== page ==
1. First I want a clear concept of E and M rating.
2.In centennial college They offer two different program. a. Aircraft maintenance engineering and B. Avionics Maintenance Engineering. So between two of this which one would be a good choice.
3.Obviously they don't keep a A380 in their hanger to teach their student. So, once i pass the course how do i get the necessary working experience and technical and theoretical knowledge to sit for the AME licensing exam??
4. How hard This AME licensing exam is?? What it covers? Apart from hands on experience is there any books for theoretical question?
4. I understand where ever you work or what ever you do,,, In a job market it all depends on your experience and knowledge. Everybody start from the beginning. From the course to a real hanger as an AME how the entire journey plays off and how long it take??
To all the Senior Aircraft Engineer out there who are working at the moment or used to work,, with all the respect if you guys please help me to understand the entire journey i would be really thankful. I have a huge interest in this field. I know it will be a long shot but before i take any serious decision about my carrier I really need your help to understand if the juice is worth squeezing.
Thank you all for your help..
Once you go for the course and become an apprentice, your wage will be around 15 to 20 dollars a hour for at least 3 years.
And the most important question....Are you willing to work night shift? <----If you say no to this, don't come into aviation. You're going to be miserable as hell.
Should you go for E or M. Depends. Do you like the mechanical side of the plane? or the electronics side?
My opinion is to go for your E first because you can always go for your M license afterwards by doing an ICS course/technical exams.
But if you were to get your M license first and then for some reason realize you like avionics better, you basically have to go back to school again to qualify for your M rating.
Anyways, whole process is like this:
-Go to school for 18 months. (50 percent practical / 50 percent theory) (Schools do have small airplanes in the hangar for you to have touch time on)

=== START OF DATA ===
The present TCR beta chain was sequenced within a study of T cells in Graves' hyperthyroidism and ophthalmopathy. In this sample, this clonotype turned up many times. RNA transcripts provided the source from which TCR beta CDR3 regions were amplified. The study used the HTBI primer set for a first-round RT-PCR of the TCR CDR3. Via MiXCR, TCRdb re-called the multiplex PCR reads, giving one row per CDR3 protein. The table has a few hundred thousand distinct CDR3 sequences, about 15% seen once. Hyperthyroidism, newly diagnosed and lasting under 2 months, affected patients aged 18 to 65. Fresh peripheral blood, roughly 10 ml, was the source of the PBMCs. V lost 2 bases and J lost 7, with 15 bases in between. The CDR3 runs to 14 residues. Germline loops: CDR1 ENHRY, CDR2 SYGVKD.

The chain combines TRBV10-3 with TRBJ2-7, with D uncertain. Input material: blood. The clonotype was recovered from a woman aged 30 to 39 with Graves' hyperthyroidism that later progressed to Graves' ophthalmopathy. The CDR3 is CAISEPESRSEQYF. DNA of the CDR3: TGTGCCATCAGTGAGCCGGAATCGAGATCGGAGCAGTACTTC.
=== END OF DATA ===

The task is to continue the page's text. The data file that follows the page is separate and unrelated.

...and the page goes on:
-After graduation, look for a job. <----This may be or not be the hardest part.
-After you find a job, you start obtaining all the required experience to fill out your logbook.
-After you filled out your logbook and got at least 2.5 years to 3 years of experience, you may go write your CARS exam. (Air regs exam)
-The exam isn't technical stuff. (You would of wrote your technical exams in school already) Instead the exam is on the regulations of being an AME.
How hard is the exam you ask? Well it depends on if you're good at memorizing stuff, cause that's what it is. A bunch of mumbo jumbo rules that you got to remember for the exam.
It can be very dry material. And yes there is a preparation book that you can buy that'll help with the air regs exam.
Anyways, good luck.
And....the grass isn't always greener on the other side.
Acid is 100% right. The grass isn't greener on the other side. But seems to me the grass is shinier once you get some sort of aviation certificate on your resume.
Fixing your own aircraft for passion or hobby is so much different than working on commercial aircraft. If you are passionate about aviation, you don't necessarily need to devote 2 years of your life in aviation.
It is not easy to find a job in Canadian aviation industry. I cannot tell you too much about aviation maintenance. I found myself having much better luck outside of the aviation industry after getting some aviation certificate. Many interviewers (outside aviation) give you an interview just seeing the word "airplane" on your resume.